The CALFED staff anticipates that environmental review of the three alternatives will be conducted through 1998, cumulating in final federal and state environmental impact reports and the recommendation for a single solution. Beginning in 1999, the chosen solution will be implemented, following detailed project-level environmental review. Full implementation will continue potentially for 20 to 40 years, depending on the solution adopted. As the implementation of individual projects will occur over time, funding needs will be spread out over many years as well.

CALFED Program Costs Substantial. The capital outlay costs for the three alternatives under consideration are estimated to range from $4 billion to $8 billion, with the ecosystem restoration component, common to all three alternatives, costing an estimated $1.6 billion. No matter which alternative is chosen, major capital expenditures would likely include the construction of water stor age facilities, the rebuilding of many miles of levees, and the development of hundreds of acres of new habitat. Funding for these capital costs will be sought from a variety of federal, state, local, and private sources. Some of these costs, however, will be met with existing program funding, such as that under the federal Central Valley Project Im provement Act.

Role of Legislature

The Legislature will play a major role in the Bay-Delta Program in two ways. First, it will have to determine how much of the program costs the state should fund. Second, the Legislature will ultimately have to provide the statutory (and budgetary) authority for the implementation of the chosen alternative.

The Legislature, recognizing the importance of the water supply problem and re lated Bay-Delta issues, has placed a bond measure on the November 1996 ballot. If ap proved by the voters, Proposition 204, the Safe, Clean, Reliable Water Supply Act (SB 900, Costa) would authorize the state to sell $995 million in general obligation bonds for various water quality and supply projects. Of this amount, $390 million would be available exclusively for ecosystem restoration projects to be identified in CALFED's final environmental review documents. Another $193 million would be used for other Bay-Delta improvements, including fish and wildlife restoration projects associated with the CVP, and levee rehabilitation. The remaining $412 million is dedicated mainly for loans and grants for local wastewater treatment, water recycling, water con servation, and water supply projects. Some of this funding could be used for projects related to the Bay-Delta.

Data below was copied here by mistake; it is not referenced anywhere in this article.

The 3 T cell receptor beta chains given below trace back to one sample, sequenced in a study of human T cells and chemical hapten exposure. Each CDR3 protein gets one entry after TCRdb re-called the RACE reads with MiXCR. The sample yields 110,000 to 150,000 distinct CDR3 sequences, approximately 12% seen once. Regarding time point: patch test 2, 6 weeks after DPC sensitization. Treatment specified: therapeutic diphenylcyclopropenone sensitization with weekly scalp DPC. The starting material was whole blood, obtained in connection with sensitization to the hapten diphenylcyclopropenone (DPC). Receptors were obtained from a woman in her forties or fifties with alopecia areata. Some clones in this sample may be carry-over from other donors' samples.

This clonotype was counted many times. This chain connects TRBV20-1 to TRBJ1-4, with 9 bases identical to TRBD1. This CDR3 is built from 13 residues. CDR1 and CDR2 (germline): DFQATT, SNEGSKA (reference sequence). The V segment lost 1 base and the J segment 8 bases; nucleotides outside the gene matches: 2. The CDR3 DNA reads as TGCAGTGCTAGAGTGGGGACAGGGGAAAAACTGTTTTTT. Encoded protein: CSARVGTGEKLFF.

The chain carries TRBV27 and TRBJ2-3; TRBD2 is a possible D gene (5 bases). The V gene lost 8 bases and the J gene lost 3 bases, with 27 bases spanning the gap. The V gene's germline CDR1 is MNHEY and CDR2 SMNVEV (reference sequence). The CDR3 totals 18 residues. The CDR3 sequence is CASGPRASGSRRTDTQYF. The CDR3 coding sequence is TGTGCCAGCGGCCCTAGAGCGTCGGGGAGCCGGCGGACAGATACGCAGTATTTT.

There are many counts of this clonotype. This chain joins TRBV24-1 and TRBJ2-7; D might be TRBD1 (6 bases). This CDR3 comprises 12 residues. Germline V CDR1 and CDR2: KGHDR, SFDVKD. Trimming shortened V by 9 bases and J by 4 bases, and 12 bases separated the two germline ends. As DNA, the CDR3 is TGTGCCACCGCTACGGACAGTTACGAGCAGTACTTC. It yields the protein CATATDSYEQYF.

The Bay-Delta Program and the CALFED process to develop a long-term solution to the Bay-Delta problem will continue regardless of the outcome of Proposi tion 204. As a chosen alternative is being determined, the Legislature will have to deliberate the policy merits as well as fiscal feasibility of the alternatives.

Contact -- Mark Newton -- (916) 445-5921

Economic and Revenue Developments

The Economy

The California economy appears to be accelerating in 1996, and is now growing at rates which are on par with those of the latter half of the 1980s.Wage and salary employment increased by 34,000 jobs in August, and is now up by 327,000 jobs (or 2.6 percent) from the prior year. The job gains have been led by healthy increases in a wide variety of industry sectors.

In other positive developments, taxable sales were up by 7.8 percent between the second quarter of 1995 and the second quarter of 1996, the strongest increase since 1990. Exports of California goods also continued to expand in the first half of 1996, in creasing by 13 percent from the prior year.

Revenue Performance

General Fund revenue collections in August exceeded the 1996 Budget Act forecast by $45 million (1.4 percent), bringing cumulative receipts for the first two months of 199697 to $186 million (3.3 percent) above the forecast. About one-half of the year-to-date gain appears to be permanent. This performance is consis tent with the economic developments noted above.

September is a major month for tax collections, as it includes quarterly estimated payments from both individuals and corporations as well as a variety of other key pay ments. Collections for this period should provide the first significant indication of how the underlying trend in revenues during 199697 compares to that assumed in the 1996 Budget Act.

Contact -- Brad Williams -- (916) 324-4942

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The Legislative Analyst's Office is located at 925 L Street, Suite 1000, Sacramento, CA 95814.